If the she is a placeholder for reality, then the question makes sense to me. Reality can be seen as an abstraction, and it is often lost in the unease of history. Even the following questions seem to me to be powerful questions about reality: The bizarre skeleton telling us that she is, after all, a skeleton.
    Or have we been like ancient poets
    who kiss the chalice and let winter tell
    spring that it must always be a thing for the future—
    This seems to make sense too–The chalice, of course, disappears, at least in King Arthur’s time, and poets have kissed the symbolism of its perfection over and over again, but it is still not there, not real. Winter, as a dark symbol, telling spring that it must always be a thing for the future, at least under the guidance of ancient poets, is a denial of the reality that spring comes.
    The idea that reality “cannot be Sleeping Beauty dead
    in there, clawed and hungry, her mouth a foam—
    certainly not anything we might try to
    awaken with a princely kiss.” also makes sense to me. Reality is seldom a bed of roses that lets us awake in the morning, stretch well rested limbs, and say, “what a beautiful day!” It is too often like the skeleton primly informing us she is a skeleton.
    Still,
    if we can push aside all
    our ugly worm-encrusted faces,
    we might yet see her reflection in that reflection,
    even though it must sting to be so.
    perhaps reality, and I am not sure that is the exact concept I am trying to convey, is…
    that her poem should be like
    a rainbow deep inside all our bosoms,
    I mean, reality should…
    …rumble through
    our open mouths like a train through an open tunnel…

    O, my Beauty. My beauty…

    if only we were wise.

    I am totally unsure of this interpretation, Jim, but it’s all that I could come to that seemed to make any sense to me at all.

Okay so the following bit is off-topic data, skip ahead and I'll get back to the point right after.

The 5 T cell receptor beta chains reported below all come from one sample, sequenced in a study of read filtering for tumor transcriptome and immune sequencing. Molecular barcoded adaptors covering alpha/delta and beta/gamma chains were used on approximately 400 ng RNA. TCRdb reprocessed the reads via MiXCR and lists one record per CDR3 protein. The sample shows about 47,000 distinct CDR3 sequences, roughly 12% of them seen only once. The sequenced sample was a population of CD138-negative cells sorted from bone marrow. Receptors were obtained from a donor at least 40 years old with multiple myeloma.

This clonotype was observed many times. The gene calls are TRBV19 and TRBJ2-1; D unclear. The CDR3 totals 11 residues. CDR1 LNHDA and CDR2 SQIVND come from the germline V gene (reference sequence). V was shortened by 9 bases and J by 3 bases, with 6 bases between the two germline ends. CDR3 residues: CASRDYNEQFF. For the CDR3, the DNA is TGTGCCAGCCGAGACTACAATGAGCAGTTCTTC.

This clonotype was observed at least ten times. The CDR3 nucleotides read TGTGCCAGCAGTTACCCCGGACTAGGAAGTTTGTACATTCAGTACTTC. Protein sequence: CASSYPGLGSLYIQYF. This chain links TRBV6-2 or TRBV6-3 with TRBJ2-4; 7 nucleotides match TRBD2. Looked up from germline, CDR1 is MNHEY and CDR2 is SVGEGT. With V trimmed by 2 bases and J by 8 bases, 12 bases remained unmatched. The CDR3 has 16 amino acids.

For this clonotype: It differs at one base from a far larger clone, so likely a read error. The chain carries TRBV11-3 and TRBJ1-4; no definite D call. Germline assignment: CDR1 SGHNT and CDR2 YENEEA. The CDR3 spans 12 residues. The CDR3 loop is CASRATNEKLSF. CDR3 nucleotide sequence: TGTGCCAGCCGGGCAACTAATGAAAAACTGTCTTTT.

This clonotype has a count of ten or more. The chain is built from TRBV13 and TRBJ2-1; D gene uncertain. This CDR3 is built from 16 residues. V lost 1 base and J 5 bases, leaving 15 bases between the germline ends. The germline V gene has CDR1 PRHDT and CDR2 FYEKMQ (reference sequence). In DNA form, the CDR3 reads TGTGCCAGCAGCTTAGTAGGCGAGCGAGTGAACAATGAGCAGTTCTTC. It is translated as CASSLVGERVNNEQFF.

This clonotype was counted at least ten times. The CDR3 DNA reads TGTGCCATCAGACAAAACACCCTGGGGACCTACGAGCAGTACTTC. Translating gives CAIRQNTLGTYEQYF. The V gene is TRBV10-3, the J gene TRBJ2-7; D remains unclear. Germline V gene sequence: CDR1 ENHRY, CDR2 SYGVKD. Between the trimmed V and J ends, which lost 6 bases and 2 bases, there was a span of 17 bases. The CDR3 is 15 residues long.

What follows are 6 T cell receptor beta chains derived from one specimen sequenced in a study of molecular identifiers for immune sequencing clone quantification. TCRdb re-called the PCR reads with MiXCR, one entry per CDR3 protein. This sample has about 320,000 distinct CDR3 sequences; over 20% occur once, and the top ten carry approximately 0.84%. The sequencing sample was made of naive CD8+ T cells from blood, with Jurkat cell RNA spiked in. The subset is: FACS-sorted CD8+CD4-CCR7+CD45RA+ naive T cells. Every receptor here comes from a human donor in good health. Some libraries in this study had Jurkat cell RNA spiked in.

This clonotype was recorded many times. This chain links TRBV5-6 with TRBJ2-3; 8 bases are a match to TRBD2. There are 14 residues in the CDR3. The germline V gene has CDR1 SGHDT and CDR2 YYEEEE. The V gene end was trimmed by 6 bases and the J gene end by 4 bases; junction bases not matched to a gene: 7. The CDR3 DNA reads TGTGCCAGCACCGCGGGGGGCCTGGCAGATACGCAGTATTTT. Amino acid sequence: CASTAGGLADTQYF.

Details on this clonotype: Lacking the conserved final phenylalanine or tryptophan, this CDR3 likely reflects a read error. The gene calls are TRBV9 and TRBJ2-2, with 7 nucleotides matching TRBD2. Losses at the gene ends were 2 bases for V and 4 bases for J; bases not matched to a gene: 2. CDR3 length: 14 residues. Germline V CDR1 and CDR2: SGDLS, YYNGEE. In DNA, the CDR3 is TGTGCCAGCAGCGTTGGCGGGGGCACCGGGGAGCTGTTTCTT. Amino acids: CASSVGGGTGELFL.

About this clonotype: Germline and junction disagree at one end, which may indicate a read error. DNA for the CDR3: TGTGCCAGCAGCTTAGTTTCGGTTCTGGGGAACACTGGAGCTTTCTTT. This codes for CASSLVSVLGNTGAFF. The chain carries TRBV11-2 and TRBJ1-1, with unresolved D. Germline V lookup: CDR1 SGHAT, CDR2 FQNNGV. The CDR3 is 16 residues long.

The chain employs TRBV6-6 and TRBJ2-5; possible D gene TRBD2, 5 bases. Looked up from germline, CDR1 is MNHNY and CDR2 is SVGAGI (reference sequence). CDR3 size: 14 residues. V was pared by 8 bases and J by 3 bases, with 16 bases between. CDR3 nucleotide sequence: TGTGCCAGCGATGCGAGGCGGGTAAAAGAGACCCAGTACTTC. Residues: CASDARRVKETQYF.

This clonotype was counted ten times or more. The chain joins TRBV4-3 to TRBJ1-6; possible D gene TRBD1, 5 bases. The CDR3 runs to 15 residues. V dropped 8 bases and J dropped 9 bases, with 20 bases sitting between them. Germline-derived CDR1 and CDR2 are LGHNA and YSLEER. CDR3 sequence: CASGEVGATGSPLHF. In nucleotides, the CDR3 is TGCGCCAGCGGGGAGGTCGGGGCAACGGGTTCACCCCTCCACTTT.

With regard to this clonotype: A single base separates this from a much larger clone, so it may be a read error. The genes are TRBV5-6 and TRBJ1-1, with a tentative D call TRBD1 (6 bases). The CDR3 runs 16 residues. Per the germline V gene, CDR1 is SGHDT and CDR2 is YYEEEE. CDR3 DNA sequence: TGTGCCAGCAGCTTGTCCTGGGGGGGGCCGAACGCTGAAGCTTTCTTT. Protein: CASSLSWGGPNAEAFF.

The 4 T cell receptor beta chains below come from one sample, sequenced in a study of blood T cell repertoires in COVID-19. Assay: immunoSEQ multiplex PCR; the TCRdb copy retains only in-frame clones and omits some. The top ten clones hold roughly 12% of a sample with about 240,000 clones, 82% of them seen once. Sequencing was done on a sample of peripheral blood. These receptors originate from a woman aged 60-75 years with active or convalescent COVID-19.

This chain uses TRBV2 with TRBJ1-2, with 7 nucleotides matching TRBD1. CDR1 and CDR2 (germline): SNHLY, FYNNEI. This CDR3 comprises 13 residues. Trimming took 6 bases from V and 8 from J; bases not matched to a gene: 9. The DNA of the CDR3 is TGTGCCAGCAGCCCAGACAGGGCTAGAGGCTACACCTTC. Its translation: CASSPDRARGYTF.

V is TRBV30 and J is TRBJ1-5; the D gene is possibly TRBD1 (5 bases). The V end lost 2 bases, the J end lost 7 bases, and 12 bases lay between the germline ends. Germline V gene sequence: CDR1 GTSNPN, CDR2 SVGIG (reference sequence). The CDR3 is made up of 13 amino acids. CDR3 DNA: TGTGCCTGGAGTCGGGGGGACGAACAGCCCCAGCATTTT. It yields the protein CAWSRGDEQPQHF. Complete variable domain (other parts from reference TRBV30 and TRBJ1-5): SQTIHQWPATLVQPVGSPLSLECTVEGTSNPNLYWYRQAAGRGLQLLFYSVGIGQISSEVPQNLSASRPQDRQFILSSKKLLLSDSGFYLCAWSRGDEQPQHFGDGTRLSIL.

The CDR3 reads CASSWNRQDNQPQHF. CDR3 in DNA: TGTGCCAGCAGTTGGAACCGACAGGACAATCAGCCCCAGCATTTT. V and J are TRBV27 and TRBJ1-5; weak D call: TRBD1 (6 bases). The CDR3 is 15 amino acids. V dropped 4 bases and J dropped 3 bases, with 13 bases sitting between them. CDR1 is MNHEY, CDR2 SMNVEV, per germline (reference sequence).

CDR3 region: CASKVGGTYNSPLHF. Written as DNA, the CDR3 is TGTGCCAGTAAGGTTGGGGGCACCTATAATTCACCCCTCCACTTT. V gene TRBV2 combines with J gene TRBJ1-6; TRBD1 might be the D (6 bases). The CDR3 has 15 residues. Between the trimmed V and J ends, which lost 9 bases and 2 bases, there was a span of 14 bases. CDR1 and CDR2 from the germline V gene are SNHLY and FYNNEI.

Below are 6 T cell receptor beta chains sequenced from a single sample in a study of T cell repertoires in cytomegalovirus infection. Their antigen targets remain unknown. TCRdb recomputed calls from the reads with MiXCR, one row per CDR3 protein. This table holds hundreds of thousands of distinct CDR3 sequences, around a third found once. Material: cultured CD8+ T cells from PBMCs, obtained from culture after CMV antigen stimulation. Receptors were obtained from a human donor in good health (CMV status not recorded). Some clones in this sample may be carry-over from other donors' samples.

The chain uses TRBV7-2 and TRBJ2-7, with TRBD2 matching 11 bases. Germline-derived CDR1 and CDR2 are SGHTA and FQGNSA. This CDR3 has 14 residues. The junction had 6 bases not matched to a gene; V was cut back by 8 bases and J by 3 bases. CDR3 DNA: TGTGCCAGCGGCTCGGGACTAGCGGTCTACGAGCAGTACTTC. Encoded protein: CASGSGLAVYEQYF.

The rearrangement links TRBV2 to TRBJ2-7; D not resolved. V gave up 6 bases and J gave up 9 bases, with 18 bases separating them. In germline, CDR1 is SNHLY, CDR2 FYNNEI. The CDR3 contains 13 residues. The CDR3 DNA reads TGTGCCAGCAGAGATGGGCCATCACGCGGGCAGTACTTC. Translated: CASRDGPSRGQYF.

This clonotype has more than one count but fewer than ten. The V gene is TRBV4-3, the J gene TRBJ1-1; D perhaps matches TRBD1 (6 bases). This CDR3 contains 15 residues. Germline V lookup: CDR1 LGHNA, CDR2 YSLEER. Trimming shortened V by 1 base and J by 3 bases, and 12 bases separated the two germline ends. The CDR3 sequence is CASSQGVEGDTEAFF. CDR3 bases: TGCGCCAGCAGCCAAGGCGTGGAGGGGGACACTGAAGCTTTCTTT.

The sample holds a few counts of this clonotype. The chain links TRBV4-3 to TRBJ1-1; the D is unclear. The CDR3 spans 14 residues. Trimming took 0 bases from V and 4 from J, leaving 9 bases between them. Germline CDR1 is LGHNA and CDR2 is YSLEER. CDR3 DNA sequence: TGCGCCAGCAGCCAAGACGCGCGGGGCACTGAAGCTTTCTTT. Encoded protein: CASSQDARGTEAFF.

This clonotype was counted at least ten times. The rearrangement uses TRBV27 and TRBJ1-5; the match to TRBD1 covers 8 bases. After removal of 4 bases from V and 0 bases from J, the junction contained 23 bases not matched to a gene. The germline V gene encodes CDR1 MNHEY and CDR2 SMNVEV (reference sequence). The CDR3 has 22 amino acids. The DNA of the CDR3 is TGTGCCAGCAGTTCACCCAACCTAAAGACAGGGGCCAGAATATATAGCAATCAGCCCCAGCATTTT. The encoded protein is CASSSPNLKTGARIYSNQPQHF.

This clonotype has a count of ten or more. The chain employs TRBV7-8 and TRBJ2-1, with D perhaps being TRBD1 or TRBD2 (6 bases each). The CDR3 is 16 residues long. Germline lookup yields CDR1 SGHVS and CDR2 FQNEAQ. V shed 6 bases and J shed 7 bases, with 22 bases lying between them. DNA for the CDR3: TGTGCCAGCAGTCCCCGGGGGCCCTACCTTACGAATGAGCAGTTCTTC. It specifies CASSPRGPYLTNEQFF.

4. extrasimile Says:

    No, you’re on the right track. Its elusiveness comes from, I think, its rhetorical façade—an exercise in abstraction that ends in an exploration of fragments:

    …it should rumble through
    our open mouths like a train through an open tunnel…

    It’s a good question you raise. Do we believe the assertion of the sentence or the imagery used in making the assertion? Do we accept Hamlet (to go to the classical example of the problem) at his word or question his imagery in framing the question?
    Whether ’tis nobler in the mind to suffer
    The slings and arrows of outrageous fortune
    Or to take arms against a sea of troubles
    And by opposing end them.

    I always picture a knight standing knee deep in the surf flailing away with a broadsword as the waves surge around him. Hamlet betrayed by his metaphors.
    And while it is probably a mistake to see the surface assertion as a product of the conscious mind and the imagery—that sea of connotations that most words float in—as the work of the unconscious—and therefore deeply revealing—it is also tempting to do so. You can’t get away with this in everyday life, but to the extent that poems are constructions, you should be able to deconstruct them. Stretch out on the couch old boy and tell me about this yearning, this lament. Hamlet is opaque to us in a way that no human ever is.
    And yes, it is made up of two hundred words.
    (It is also, the good folks at WordPress tell me, my two hundredth post. I will resist calling the next one Two Hundred a One Words.)

  5. John Stevens Says:

    I’ve been struck by those haunting words: “Can it be that this is all we are, / little wrinkles that hold the dust?” – a remnant of figure prints on a glass.
    I thought the next few lines, beginning with “Or” would be a cheerful counter-point, a note of affirmation. But they turn out to be equally bleak: winter telling spring that it must always be a thing for the future.
    And whoever is being looked upon, it’s not Sleeping Beauty who can be woken with the kiss.
    Much of this poem remains elusive to me, Jim, but this is the sense I take away at this point, noting however that it finishes on a note of yearning: a hope “that her poem should be like a rainbow deep inside all our bosoms” – and finally that heartfelt cry “O, my Beauty. My beauty…”
    One reading of this would see it as a reflection on human life (brief, transitory) – especially for someone in that sort of mood. Another however would see the lines as contemplation of the poetic muse; there are quite a few hints of this. If so, there’s no need to feel bleak on the evidence of the images in this piece of writing!
    I’m trying to resist counting the words by the way … I’m too obsessive already!